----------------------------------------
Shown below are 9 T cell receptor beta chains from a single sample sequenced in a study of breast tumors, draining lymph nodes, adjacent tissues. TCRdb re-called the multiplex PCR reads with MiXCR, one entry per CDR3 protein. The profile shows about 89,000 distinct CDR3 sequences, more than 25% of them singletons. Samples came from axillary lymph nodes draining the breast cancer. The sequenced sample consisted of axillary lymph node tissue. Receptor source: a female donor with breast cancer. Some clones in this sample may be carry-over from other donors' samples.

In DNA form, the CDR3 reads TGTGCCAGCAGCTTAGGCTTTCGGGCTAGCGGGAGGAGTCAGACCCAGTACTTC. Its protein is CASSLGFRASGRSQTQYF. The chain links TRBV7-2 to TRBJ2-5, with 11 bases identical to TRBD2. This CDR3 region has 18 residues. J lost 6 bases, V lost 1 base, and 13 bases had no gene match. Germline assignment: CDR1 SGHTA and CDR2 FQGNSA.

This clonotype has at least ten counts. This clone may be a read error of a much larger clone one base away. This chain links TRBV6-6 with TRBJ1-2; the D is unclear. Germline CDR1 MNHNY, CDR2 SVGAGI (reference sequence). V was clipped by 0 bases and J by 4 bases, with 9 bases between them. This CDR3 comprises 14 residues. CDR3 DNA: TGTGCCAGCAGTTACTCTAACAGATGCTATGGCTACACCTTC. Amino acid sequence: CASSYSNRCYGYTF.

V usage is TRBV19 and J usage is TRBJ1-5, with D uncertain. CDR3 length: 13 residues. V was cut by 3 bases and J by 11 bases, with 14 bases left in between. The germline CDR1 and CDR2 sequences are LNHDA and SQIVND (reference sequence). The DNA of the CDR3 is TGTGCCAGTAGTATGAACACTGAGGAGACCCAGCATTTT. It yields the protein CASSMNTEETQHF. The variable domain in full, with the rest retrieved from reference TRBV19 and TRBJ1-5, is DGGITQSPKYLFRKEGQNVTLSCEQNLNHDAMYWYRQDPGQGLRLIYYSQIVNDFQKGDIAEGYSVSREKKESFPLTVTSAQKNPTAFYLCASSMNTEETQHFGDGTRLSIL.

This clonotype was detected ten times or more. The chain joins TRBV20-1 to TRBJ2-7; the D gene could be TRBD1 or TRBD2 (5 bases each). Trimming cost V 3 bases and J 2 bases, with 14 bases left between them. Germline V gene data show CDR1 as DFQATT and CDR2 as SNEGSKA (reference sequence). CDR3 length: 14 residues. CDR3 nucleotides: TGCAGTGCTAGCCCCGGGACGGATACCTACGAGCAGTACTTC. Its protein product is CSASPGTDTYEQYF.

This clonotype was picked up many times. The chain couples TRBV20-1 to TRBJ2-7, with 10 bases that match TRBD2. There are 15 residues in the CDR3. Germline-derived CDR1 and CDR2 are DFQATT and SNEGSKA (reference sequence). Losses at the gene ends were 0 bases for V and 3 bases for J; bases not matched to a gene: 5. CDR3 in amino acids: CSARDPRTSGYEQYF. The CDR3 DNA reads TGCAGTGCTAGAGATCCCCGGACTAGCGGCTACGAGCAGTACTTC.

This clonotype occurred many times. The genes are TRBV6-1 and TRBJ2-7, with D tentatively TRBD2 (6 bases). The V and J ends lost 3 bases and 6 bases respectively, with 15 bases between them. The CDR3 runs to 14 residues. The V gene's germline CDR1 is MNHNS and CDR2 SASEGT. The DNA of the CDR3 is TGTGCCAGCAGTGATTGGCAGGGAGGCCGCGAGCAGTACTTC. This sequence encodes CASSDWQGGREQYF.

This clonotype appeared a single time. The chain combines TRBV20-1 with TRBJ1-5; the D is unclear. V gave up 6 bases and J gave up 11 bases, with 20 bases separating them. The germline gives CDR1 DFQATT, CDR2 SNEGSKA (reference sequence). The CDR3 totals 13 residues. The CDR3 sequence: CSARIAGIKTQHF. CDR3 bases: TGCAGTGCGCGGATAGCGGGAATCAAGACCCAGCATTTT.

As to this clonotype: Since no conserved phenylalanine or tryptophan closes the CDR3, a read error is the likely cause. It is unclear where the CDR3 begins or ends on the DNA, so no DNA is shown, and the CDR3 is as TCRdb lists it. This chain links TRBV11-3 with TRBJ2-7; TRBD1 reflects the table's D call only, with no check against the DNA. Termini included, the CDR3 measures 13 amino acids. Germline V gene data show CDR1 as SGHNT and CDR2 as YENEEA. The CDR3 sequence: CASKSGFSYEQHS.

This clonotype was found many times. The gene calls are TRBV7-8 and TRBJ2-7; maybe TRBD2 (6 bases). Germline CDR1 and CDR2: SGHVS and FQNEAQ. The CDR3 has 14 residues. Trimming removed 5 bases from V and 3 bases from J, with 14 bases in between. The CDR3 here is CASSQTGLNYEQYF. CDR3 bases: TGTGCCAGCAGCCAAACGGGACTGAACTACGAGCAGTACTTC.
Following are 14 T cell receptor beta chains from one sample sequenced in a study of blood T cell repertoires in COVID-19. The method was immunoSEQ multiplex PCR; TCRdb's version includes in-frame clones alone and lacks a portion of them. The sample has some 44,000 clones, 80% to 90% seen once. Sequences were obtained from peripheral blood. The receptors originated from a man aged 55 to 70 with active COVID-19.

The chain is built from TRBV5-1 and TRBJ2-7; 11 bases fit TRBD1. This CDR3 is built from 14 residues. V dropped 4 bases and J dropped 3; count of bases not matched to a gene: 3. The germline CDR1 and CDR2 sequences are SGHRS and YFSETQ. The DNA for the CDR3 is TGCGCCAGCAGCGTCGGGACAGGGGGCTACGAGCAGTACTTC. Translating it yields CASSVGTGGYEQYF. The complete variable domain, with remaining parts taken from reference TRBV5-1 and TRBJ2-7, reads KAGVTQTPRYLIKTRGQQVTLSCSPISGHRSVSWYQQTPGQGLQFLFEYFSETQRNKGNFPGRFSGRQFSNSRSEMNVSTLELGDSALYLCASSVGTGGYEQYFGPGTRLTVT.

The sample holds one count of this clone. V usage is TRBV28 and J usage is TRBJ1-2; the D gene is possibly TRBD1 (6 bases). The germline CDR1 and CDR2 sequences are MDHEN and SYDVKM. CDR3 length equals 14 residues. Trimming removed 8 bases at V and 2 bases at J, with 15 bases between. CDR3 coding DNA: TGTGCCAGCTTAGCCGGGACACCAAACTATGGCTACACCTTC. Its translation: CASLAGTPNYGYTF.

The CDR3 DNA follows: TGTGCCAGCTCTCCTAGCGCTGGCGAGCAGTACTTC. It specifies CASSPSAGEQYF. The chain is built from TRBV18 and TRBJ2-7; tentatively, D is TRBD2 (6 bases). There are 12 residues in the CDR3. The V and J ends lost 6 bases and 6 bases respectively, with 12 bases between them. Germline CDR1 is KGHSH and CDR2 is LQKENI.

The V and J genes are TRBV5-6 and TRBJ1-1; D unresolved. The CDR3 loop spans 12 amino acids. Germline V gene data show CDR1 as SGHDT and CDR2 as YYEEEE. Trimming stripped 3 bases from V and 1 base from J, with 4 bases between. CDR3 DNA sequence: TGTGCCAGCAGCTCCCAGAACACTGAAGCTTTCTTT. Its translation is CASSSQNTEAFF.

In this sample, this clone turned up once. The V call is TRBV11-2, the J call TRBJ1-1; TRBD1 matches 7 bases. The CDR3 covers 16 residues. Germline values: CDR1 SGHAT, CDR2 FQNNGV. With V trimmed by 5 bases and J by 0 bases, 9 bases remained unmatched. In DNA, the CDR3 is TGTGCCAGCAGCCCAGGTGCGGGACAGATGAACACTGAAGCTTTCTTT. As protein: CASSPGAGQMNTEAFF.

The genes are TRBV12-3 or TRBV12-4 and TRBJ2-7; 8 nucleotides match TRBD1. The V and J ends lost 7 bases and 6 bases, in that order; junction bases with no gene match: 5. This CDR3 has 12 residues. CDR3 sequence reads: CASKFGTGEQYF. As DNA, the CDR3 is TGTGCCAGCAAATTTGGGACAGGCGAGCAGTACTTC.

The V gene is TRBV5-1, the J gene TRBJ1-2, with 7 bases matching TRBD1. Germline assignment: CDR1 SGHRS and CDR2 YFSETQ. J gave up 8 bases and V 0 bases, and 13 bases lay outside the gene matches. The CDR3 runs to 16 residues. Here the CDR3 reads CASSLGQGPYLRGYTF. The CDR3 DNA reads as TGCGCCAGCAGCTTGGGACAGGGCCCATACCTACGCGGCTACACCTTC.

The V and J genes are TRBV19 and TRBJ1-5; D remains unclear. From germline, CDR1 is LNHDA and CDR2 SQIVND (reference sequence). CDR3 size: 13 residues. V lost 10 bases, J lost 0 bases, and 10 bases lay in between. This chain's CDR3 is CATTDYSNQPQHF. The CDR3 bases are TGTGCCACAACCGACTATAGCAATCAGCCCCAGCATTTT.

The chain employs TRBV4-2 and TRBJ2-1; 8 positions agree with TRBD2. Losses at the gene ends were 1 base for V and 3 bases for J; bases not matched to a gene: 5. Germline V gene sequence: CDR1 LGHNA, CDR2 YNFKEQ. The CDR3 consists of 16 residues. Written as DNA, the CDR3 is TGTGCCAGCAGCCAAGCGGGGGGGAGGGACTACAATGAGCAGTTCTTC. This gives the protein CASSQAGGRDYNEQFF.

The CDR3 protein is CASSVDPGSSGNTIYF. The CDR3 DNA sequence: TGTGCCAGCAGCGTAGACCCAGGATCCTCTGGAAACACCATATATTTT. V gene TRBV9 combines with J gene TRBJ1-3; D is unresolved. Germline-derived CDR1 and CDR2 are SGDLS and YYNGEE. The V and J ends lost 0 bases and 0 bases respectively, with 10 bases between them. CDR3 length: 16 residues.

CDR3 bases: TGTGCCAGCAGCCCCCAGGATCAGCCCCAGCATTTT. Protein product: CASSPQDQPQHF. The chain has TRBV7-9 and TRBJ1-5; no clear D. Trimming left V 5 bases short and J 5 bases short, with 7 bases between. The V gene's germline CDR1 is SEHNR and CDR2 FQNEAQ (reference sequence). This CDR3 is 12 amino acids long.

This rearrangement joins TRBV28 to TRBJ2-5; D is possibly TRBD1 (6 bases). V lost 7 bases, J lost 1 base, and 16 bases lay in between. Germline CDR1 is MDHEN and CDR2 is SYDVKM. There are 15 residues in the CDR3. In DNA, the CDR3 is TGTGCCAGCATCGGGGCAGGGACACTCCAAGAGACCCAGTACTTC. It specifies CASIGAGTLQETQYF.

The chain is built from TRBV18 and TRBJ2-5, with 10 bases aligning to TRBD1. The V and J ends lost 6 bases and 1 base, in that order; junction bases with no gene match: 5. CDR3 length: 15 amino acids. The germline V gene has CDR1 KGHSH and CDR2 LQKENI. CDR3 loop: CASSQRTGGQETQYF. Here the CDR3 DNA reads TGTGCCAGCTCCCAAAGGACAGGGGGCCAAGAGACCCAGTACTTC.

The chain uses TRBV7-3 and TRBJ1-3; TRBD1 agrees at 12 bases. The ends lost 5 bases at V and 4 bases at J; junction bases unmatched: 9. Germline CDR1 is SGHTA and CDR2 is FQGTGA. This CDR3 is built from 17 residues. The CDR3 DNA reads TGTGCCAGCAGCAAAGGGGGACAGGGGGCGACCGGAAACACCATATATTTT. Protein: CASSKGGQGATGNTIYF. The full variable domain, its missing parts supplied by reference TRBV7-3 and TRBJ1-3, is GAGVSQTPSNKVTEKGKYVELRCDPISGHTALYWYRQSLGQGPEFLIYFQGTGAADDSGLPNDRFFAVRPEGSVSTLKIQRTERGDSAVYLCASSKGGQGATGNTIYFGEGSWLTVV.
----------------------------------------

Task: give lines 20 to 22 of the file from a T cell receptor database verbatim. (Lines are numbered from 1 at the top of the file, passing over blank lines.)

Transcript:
The chain employs TRBV4-2 and TRBJ2-1; 8 positions agree with TRBD2. Losses at the gene ends were 1 base for V and 3 bases for J; bases not matched to a gene: 5. Germline V gene sequence: CDR1 LGHNA, CDR2 YNFKEQ. The CDR3 consists of 16 residues. Written as DNA, the CDR3 is TGTGCCAGCAGCCAAGCGGGGGGGAGGGACTACAATGAGCAGTTCTTC. This gives the protein CASSQAGGRDYNEQFF.

The CDR3 protein is CASSVDPGSSGNTIYF. The CDR3 DNA sequence: TGTGCCAGCAGCGTAGACCCAGGATCCTCTGGAAACACCATATATTTT. V gene TRBV9 combines with J gene TRBJ1-3; D is unresolved. Germline-derived CDR1 and CDR2 are SGDLS and YYNGEE. The V and J ends lost 0 bases and 0 bases respectively, with 10 bases between them. CDR3 length: 16 residues.

CDR3 bases: TGTGCCAGCAGCCCCCAGGATCAGCCCCAGCATTTT. Protein product: CASSPQDQPQHF. The chain has TRBV7-9 and TRBJ1-5; no clear D. Trimming left V 5 bases short and J 5 bases short, with 7 bases between. The V gene's germline CDR1 is SEHNR and CDR2 FQNEAQ (reference sequence). This CDR3 is 12 amino acids long.